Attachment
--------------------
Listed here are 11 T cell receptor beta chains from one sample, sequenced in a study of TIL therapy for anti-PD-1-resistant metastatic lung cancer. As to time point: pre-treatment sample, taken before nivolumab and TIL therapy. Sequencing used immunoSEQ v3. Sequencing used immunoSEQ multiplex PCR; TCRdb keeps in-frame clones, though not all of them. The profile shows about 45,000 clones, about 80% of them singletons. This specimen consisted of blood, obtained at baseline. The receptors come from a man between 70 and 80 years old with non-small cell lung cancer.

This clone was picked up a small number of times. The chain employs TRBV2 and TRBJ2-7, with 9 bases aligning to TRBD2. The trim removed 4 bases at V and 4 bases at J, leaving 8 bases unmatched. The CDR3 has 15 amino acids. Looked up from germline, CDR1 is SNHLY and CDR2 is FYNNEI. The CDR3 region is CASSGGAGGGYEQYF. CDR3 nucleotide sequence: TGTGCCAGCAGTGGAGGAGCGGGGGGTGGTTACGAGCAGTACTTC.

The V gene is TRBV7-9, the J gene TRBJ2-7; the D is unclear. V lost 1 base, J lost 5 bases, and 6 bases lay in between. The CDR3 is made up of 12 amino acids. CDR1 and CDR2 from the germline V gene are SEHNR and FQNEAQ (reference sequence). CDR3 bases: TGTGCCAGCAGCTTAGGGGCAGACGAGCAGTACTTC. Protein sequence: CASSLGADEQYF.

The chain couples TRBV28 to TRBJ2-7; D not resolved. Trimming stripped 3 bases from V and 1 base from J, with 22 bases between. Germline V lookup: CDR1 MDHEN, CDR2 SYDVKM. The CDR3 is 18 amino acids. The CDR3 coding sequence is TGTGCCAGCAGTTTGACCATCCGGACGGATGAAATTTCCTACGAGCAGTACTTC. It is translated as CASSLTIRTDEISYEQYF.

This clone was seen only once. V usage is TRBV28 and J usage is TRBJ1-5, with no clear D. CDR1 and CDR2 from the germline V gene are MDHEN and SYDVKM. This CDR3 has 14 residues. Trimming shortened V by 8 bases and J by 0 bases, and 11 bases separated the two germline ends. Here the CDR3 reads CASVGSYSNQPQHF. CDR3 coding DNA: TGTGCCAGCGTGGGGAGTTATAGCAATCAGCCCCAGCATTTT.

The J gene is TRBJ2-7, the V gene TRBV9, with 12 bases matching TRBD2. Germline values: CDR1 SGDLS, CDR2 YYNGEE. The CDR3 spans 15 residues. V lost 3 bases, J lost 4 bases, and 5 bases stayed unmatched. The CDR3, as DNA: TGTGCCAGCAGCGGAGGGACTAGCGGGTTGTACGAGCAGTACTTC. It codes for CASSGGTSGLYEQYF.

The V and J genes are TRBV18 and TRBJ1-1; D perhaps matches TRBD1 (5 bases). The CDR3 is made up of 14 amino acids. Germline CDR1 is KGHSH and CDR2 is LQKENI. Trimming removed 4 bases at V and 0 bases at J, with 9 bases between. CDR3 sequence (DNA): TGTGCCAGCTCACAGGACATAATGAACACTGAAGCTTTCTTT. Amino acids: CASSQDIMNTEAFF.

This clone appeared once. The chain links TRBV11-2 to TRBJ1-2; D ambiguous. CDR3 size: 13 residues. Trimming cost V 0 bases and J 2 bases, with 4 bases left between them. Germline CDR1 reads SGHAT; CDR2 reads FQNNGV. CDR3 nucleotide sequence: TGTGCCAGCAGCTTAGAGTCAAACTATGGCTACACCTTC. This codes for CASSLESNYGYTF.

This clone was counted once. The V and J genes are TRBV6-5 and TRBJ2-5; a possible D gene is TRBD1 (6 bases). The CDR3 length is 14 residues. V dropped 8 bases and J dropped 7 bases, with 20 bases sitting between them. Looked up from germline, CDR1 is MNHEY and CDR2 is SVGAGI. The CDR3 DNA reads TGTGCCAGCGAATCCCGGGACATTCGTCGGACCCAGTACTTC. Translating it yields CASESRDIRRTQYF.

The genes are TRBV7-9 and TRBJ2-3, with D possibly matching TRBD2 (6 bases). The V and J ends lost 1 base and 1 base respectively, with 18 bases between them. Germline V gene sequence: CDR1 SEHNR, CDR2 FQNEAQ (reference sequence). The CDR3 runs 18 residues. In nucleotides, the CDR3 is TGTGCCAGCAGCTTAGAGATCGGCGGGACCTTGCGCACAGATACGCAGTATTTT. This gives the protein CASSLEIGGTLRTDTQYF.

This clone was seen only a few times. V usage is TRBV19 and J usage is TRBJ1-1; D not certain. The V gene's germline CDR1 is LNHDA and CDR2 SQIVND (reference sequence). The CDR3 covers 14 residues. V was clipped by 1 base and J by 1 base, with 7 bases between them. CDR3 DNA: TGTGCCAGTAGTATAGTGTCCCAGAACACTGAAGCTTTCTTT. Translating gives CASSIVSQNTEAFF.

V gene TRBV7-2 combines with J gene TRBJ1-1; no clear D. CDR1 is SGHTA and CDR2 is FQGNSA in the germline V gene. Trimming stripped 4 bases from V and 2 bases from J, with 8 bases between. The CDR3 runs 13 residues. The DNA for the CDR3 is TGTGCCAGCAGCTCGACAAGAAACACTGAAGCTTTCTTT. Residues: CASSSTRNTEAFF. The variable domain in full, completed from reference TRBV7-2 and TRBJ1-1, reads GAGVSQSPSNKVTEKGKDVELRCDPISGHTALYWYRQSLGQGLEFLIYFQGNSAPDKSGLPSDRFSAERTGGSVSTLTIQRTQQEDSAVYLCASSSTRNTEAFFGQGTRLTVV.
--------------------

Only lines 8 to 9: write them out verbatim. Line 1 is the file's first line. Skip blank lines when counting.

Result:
This clone appeared once. The chain links TRBV11-2 to TRBJ1-2; D ambiguous. CDR3 size: 13 residues. Trimming cost V 0 bases and J 2 bases, with 4 bases left between them. Germline CDR1 reads SGHAT; CDR2 reads FQNNGV. CDR3 nucleotide sequence: TGTGCCAGCAGCTTAGAGTCAAACTATGGCTACACCTTC. This codes for CASSLESNYGYTF.

This clone was counted once. The V and J genes are TRBV6-5 and TRBJ2-5; a possible D gene is TRBD1 (6 bases). The CDR3 length is 14 residues. V dropped 8 bases and J dropped 7 bases, with 20 bases sitting between them. Looked up from germline, CDR1 is MNHEY and CDR2 is SVGAGI. The CDR3 DNA reads TGTGCCAGCGAATCCCGGGACATTCGTCGGACCCAGTACTTC. Translating it yields CASESRDIRRTQYF.